Not only do they learn the geography, our children also learn the customs and culture of another part(s) of the world. They are introduced to new foods – some they like and others, not so much. We don’t have to go anywhere to receive a rich global education!

  • Language Learning

Especially as our children were pre-school age, it was a great benefit for both the international students for whom English was not a first language. They did not feel as embarrassed (or shy) about their pronunciation or spelling of words as we were helping our children learn words, phrases, present and past tenses, etc. Likewise, our children enjoyed learning along with them and even learned some Cantonese or Mandarin words.

  • Extended Family

H & B both have come “home” for Christmas celebrations over the past two years, even after they began their respective studies at UBC. They enjoyed being around “family,” and it was much more affordable and workable than flying to Hong Kong for just two weeks (especially when Chinese New Year does not coincide with Canadian holidays). And by family, I don`t just mean our nuclear family but also extended family as well as former teachers and friends from high school who were also around over the holidays.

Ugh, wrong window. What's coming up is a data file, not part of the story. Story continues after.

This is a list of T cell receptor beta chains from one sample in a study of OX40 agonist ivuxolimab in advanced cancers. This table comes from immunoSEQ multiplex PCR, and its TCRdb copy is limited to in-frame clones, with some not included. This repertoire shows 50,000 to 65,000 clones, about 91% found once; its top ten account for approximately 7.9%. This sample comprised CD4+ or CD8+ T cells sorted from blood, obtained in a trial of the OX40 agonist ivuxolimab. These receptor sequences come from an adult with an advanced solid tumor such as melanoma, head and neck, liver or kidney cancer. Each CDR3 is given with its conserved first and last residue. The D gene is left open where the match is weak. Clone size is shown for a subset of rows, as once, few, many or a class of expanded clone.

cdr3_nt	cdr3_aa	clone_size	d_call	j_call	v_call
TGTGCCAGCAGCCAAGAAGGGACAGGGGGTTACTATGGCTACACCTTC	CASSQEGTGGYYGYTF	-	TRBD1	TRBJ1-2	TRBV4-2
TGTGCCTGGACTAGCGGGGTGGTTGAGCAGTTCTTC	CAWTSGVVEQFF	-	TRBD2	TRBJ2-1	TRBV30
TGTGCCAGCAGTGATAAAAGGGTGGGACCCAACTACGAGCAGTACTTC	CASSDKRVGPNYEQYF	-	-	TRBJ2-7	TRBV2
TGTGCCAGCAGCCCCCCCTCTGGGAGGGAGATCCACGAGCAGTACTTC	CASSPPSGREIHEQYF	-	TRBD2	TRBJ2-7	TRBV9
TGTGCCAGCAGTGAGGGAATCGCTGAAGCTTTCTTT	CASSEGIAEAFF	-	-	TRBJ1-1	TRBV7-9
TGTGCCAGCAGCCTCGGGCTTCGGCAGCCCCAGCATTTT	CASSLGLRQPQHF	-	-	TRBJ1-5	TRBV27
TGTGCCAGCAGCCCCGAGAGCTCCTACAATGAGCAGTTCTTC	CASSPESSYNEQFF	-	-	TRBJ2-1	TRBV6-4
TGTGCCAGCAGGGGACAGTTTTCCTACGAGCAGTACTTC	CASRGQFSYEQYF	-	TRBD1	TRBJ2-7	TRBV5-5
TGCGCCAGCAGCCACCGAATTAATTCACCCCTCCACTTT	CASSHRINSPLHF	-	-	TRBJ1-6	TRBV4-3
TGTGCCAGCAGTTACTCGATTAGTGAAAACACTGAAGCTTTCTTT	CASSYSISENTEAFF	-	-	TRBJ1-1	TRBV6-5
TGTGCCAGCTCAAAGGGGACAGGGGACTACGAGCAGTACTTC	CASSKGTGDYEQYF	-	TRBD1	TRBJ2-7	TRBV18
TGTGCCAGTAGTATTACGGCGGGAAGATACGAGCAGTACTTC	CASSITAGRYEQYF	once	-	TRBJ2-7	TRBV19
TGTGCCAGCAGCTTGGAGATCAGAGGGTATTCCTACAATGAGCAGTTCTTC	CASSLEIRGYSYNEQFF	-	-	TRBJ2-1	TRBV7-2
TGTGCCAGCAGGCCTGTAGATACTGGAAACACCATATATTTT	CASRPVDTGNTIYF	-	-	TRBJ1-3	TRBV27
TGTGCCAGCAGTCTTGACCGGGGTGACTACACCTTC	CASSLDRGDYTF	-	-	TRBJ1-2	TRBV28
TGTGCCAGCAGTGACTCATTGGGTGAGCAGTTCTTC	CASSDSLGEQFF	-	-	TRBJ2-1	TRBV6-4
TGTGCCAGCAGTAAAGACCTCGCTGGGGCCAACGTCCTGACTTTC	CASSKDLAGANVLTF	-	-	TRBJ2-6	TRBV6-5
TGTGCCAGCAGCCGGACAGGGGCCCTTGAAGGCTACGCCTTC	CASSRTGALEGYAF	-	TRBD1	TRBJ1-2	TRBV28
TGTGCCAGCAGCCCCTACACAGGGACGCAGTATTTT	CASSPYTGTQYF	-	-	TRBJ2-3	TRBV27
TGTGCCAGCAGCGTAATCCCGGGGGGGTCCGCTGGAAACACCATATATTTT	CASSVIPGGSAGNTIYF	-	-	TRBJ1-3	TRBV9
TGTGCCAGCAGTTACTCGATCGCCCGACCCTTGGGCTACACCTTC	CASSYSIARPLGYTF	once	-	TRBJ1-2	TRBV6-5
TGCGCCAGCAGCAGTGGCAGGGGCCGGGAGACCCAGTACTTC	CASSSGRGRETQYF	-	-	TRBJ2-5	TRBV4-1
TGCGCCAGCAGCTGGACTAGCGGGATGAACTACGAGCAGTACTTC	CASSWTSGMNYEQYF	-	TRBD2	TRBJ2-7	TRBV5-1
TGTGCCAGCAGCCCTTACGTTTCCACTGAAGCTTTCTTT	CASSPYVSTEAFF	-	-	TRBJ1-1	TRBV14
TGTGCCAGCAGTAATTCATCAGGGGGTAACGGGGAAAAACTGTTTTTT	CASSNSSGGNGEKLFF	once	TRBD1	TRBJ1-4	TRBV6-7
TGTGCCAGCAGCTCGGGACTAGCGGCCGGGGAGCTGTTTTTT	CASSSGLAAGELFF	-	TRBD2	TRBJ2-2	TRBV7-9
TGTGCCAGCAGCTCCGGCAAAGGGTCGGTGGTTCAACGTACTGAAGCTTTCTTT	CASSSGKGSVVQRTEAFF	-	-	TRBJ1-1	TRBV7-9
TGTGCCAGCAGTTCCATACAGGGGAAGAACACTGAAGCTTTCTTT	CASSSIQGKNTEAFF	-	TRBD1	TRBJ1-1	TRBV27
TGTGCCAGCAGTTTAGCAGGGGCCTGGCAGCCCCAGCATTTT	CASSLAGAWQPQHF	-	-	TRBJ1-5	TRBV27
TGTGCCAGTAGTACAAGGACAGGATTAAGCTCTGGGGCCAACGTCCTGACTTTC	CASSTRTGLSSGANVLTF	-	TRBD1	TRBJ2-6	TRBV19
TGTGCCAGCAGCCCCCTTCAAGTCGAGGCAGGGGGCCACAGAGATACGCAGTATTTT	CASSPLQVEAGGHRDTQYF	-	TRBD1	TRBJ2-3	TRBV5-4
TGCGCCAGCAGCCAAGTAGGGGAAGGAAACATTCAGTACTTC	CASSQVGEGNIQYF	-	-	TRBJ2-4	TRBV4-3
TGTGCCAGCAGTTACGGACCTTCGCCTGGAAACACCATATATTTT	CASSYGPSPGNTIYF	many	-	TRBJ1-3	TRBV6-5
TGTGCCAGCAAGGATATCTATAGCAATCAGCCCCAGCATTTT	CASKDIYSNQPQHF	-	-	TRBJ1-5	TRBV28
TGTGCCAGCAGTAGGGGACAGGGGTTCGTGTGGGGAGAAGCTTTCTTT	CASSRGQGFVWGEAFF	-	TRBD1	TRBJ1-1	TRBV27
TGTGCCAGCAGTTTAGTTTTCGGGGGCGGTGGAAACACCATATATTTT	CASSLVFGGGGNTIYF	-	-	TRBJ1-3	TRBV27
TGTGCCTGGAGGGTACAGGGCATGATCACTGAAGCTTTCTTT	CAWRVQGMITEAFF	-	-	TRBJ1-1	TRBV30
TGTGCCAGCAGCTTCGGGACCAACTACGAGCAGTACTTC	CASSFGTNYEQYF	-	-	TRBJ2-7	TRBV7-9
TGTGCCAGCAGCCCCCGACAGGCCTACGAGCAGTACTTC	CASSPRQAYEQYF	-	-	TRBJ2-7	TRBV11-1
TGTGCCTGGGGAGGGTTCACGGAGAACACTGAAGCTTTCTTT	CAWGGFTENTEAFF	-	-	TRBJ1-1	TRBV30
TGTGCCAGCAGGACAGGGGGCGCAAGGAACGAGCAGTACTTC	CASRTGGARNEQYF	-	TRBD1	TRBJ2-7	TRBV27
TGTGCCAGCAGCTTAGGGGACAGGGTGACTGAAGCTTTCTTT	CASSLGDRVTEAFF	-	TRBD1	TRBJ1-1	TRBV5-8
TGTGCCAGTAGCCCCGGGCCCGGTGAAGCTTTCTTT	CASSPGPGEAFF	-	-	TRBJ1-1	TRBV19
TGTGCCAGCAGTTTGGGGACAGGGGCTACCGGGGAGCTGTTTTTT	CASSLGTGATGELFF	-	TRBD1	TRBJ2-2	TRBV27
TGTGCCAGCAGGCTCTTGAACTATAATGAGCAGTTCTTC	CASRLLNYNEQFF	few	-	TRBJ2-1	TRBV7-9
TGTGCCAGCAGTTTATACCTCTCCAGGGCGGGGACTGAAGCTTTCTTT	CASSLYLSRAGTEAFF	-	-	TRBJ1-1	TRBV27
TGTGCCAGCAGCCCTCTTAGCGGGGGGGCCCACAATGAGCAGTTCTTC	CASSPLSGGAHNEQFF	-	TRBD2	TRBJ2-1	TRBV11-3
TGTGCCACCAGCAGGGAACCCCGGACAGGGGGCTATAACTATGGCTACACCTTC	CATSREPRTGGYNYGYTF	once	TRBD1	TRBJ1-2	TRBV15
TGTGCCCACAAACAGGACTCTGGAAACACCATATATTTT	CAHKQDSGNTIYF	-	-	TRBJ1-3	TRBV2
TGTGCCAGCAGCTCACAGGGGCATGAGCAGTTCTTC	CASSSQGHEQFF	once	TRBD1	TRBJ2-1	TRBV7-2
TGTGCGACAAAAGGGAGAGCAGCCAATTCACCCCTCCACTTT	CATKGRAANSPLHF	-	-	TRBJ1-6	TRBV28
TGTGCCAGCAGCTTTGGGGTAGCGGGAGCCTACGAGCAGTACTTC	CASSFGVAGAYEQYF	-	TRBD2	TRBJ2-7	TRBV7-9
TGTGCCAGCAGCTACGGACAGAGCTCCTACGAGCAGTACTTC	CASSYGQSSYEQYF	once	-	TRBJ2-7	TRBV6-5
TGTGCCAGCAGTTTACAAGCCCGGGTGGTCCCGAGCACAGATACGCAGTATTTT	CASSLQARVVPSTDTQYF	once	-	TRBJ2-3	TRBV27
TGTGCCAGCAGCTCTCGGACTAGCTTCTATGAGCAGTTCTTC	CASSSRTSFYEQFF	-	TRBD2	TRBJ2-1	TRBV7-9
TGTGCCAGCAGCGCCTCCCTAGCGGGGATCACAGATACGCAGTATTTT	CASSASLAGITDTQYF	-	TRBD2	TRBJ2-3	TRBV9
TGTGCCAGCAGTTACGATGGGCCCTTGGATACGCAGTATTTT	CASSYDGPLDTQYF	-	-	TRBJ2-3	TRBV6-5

As H nears the end of her time at UBC, we have already been invited to attend graduation next year, regardless of whether her parents are able to fly over. What an honour!

  • “Practice” Teenagers

Another benefit of having international students in your home is you get to practice parenting teenagers, before you do it for real (with your own children). Just kidding… sorta! If you have not dealt with teenagers before it does provide parents with a preliminary look at the different parenting challenges and joys high school students bring in comparison to toddlers or elementary school children. Certainly the level of responsibility is very different, though it does give a taste of some of the drama of the teenage years. Fortunately, my wife served as a dorm parent at a boarding school for teenage girls in India when she was single, so she’s a pro!

Some have shared they would struggle to have their home life and privacy “invaded.” While not without its challenges, we have found the international students are very respectful of your privacy and usually (especially Asians) want a fair bit of time on their own to study and do well in their academics. The student(s) knows the parents are making a substantial sacrifice for him/her to study abroad, so they want to do well. At times, it can be challenging to get them to participate in family activities because they are so committed to academic success.